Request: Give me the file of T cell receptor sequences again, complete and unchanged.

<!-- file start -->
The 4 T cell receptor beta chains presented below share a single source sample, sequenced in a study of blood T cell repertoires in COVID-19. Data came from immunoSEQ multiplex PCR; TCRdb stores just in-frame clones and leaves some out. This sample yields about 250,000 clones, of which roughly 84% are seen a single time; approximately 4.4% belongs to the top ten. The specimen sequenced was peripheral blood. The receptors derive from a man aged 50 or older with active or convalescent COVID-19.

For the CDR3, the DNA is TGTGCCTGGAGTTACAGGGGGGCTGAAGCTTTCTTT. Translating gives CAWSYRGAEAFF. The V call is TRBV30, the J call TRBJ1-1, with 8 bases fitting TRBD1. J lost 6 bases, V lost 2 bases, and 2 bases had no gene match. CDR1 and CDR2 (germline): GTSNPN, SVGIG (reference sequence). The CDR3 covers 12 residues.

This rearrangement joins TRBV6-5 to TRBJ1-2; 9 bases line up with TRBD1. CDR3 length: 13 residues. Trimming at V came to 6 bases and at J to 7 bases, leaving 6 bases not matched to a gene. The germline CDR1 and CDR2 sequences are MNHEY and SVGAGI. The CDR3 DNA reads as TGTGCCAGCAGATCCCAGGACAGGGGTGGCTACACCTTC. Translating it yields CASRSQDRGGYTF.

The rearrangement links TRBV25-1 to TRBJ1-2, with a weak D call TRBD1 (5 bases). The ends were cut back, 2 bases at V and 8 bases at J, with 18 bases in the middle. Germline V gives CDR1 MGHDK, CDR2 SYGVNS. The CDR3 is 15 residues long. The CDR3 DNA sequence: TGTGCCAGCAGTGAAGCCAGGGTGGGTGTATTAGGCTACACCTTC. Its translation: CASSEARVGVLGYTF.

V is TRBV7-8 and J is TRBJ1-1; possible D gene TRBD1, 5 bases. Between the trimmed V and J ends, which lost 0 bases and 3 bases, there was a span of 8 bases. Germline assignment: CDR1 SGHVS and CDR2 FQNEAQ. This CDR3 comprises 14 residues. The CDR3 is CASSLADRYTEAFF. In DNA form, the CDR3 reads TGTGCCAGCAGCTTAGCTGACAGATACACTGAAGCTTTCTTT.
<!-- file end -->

The 4 T cell receptor beta chains presented below share a single source sample, sequenced in a study of blood T cell repertoires in COVID-19. Data came from immunoSEQ multiplex PCR; TCRdb stores just in-frame clones and leaves some out. This sample yields about 250,000 clones, of which roughly 84% are seen a single time; approximately 4.4% belongs to the top ten. The specimen sequenced was peripheral blood. The receptors derive from a man aged 50 or older with active or convalescent COVID-19.

For the CDR3, the DNA is TGTGCCTGGAGTTACAGGGGGGCTGAAGCTTTCTTT. Translating gives CAWSYRGAEAFF. The V call is TRBV30, the J call TRBJ1-1, with 8 bases fitting TRBD1. J lost 6 bases, V lost 2 bases, and 2 bases had no gene match. CDR1 and CDR2 (germline): GTSNPN, SVGIG (reference sequence). The CDR3 covers 12 residues.

This rearrangement joins TRBV6-5 to TRBJ1-2; 9 bases line up with TRBD1. CDR3 length: 13 residues. Trimming at V came to 6 bases and at J to 7 bases, leaving 6 bases not matched to a gene. The germline CDR1 and CDR2 sequences are MNHEY and SVGAGI. The CDR3 DNA reads as TGTGCCAGCAGATCCCAGGACAGGGGTGGCTACACCTTC. Translating it yields CASRSQDRGGYTF.

The rearrangement links TRBV25-1 to TRBJ1-2, with a weak D call TRBD1 (5 bases). The ends were cut back, 2 bases at V and 8 bases at J, with 18 bases in the middle. Germline V gives CDR1 MGHDK, CDR2 SYGVNS. The CDR3 is 15 residues long. The CDR3 DNA sequence: TGTGCCAGCAGTGAAGCCAGGGTGGGTGTATTAGGCTACACCTTC. Its translation: CASSEARVGVLGYTF.

V is TRBV7-8 and J is TRBJ1-1; possible D gene TRBD1, 5 bases. Between the trimmed V and J ends, which lost 0 bases and 3 bases, there was a span of 8 bases. Germline assignment: CDR1 SGHVS and CDR2 FQNEAQ. This CDR3 comprises 14 residues. The CDR3 is CASSLADRYTEAFF. In DNA form, the CDR3 reads TGTGCCAGCAGCTTAGCTGACAGATACACTGAAGCTTTCTTT.